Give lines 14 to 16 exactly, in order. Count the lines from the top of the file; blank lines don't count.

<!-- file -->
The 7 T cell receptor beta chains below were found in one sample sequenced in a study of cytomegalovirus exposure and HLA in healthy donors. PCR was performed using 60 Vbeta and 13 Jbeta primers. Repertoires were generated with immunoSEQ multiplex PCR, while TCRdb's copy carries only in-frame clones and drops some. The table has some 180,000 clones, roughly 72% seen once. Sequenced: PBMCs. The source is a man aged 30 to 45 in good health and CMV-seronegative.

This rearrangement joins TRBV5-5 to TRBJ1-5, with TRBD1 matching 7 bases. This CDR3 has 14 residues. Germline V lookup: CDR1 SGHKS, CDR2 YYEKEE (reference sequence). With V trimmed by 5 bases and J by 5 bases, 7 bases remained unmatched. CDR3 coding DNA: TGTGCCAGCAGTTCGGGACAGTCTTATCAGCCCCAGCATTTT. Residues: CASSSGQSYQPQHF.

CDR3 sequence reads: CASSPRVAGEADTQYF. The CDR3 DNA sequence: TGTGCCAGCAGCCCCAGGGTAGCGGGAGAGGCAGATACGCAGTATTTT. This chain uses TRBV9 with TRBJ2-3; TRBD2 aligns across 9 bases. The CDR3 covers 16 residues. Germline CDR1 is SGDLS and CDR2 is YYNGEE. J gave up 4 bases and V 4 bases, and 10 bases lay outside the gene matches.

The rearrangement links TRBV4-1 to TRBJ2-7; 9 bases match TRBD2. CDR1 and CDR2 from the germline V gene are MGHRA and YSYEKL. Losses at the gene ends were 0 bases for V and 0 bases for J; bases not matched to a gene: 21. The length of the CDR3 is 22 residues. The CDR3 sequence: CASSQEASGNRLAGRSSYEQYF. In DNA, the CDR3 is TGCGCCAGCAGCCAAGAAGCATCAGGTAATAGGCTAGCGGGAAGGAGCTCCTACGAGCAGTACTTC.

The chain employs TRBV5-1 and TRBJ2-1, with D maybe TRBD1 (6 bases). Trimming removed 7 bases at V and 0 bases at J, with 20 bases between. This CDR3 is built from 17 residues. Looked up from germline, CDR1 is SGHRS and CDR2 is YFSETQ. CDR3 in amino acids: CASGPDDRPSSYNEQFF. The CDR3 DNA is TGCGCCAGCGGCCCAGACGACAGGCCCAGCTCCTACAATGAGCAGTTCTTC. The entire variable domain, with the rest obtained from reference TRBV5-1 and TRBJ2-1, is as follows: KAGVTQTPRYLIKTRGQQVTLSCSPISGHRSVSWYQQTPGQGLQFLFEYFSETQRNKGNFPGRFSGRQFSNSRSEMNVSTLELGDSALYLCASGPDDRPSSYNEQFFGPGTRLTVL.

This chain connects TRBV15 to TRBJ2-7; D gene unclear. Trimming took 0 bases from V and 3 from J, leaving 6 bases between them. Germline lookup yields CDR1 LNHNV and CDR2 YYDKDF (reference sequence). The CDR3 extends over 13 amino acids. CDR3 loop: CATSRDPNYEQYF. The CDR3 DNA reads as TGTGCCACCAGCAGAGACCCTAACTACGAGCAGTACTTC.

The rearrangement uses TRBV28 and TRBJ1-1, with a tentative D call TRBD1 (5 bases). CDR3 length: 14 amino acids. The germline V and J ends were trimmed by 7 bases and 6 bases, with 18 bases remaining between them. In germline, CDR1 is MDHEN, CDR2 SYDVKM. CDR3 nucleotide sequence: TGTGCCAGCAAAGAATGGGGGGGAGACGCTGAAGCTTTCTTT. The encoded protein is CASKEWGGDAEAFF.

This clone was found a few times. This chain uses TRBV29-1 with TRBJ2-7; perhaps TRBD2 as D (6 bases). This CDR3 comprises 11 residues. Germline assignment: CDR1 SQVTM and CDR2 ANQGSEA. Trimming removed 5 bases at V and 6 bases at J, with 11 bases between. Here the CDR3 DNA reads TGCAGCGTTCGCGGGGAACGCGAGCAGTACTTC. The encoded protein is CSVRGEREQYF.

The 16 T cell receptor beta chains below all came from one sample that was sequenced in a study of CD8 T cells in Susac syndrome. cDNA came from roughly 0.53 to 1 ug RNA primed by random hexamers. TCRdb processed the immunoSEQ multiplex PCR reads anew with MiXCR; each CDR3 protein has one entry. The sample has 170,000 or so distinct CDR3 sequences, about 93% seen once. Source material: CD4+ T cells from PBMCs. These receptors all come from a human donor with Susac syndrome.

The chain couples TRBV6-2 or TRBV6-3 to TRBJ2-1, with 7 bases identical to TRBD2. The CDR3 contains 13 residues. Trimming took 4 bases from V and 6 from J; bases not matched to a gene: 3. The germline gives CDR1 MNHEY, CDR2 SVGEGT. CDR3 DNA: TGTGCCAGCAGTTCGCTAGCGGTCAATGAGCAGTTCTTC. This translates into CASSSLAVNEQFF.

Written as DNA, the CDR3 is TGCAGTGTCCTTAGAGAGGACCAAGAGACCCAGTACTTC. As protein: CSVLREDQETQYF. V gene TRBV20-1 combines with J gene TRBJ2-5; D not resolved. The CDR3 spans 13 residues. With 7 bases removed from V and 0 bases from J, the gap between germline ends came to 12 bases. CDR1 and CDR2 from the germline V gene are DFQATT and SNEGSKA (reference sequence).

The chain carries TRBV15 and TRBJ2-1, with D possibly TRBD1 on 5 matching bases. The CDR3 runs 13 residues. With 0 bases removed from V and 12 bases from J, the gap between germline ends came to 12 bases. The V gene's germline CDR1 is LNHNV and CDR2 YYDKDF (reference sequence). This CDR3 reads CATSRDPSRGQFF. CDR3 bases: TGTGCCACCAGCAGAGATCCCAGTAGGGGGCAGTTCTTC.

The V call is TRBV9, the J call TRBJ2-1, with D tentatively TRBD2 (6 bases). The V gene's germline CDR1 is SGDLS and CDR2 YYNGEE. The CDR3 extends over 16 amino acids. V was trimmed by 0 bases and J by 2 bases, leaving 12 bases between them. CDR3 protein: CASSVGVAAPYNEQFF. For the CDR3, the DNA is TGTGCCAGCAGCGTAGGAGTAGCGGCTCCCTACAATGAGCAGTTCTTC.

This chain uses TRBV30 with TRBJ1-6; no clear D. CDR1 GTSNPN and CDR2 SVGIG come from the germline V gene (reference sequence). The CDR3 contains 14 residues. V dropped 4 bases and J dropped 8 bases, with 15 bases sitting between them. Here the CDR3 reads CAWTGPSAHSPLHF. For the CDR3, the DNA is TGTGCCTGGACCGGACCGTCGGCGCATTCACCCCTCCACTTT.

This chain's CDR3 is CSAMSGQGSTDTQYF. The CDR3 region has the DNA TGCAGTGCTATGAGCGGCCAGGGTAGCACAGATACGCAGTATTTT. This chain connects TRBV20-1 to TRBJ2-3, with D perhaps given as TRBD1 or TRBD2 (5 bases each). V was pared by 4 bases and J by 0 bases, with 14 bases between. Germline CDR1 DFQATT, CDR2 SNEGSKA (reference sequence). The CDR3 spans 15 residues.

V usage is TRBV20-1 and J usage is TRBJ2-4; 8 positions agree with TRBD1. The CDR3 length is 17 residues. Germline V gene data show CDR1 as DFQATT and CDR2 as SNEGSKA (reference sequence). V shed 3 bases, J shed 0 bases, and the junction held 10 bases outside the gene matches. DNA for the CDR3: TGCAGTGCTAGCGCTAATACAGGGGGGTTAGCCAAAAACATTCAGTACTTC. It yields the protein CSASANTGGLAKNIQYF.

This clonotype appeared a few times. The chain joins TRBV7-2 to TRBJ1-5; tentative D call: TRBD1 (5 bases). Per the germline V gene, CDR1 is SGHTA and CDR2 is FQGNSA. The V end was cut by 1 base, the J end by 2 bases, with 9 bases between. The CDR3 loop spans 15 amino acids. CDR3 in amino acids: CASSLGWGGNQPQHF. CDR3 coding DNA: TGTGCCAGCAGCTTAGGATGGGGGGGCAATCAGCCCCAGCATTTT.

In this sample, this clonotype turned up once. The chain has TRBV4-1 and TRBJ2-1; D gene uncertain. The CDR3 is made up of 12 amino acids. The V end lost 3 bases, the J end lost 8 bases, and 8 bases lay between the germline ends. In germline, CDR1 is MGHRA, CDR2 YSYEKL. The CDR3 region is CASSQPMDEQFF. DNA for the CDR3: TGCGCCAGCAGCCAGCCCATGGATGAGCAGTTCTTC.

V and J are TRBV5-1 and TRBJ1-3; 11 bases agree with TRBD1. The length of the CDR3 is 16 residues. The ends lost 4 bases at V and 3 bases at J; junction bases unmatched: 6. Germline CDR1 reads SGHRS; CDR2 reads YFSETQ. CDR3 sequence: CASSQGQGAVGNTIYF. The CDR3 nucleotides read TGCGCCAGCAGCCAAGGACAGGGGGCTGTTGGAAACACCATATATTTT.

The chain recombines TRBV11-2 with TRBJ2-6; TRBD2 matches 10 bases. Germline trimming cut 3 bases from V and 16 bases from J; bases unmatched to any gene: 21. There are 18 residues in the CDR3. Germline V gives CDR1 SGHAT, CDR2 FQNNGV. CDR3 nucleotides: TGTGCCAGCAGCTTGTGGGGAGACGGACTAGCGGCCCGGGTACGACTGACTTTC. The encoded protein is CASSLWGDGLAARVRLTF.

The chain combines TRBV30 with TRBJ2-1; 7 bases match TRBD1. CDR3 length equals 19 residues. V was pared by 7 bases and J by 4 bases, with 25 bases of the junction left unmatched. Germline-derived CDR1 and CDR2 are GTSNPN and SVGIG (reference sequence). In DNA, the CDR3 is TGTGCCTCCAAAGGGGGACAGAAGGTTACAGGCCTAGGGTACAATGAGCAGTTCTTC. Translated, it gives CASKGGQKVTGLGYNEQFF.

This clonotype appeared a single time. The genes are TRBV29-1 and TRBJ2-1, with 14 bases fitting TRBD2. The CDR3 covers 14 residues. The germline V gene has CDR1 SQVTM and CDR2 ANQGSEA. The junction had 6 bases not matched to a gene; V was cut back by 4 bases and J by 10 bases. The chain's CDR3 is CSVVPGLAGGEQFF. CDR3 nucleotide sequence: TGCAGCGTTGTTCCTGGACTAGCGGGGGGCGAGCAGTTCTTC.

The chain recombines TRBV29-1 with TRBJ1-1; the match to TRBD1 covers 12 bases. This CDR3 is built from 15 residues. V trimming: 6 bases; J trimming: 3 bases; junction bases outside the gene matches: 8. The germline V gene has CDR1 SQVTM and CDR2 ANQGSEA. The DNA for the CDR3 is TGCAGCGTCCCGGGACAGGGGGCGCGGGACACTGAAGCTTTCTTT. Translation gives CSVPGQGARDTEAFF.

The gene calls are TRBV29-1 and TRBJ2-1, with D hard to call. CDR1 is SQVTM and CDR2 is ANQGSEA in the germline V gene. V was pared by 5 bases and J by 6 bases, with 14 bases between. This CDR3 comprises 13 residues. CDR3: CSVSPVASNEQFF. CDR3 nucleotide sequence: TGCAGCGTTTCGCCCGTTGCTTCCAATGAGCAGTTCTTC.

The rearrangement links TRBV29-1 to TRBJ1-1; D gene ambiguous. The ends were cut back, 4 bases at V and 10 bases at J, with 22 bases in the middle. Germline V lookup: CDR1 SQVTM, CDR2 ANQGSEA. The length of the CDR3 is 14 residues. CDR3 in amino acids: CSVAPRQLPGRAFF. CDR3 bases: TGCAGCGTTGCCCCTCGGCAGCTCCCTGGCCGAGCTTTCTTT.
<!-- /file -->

This chain uses TRBV30 with TRBJ1-6; no clear D. CDR1 GTSNPN and CDR2 SVGIG come from the germline V gene (reference sequence). The CDR3 contains 14 residues. V dropped 4 bases and J dropped 8 bases, with 15 bases sitting between them. Here the CDR3 reads CAWTGPSAHSPLHF. For the CDR3, the DNA is TGTGCCTGGACCGGACCGTCGGCGCATTCACCCCTCCACTTT.

This chain's CDR3 is CSAMSGQGSTDTQYF. The CDR3 region has the DNA TGCAGTGCTATGAGCGGCCAGGGTAGCACAGATACGCAGTATTTT. This chain connects TRBV20-1 to TRBJ2-3, with D perhaps given as TRBD1 or TRBD2 (5 bases each). V was pared by 4 bases and J by 0 bases, with 14 bases between. Germline CDR1 DFQATT, CDR2 SNEGSKA (reference sequence). The CDR3 spans 15 residues.

V usage is TRBV20-1 and J usage is TRBJ2-4; 8 positions agree with TRBD1. The CDR3 length is 17 residues. Germline V gene data show CDR1 as DFQATT and CDR2 as SNEGSKA (reference sequence). V shed 3 bases, J shed 0 bases, and the junction held 10 bases outside the gene matches. DNA for the CDR3: TGCAGTGCTAGCGCTAATACAGGGGGGTTAGCCAAAAACATTCAGTACTTC. It yields the protein CSASANTGGLAKNIQYF.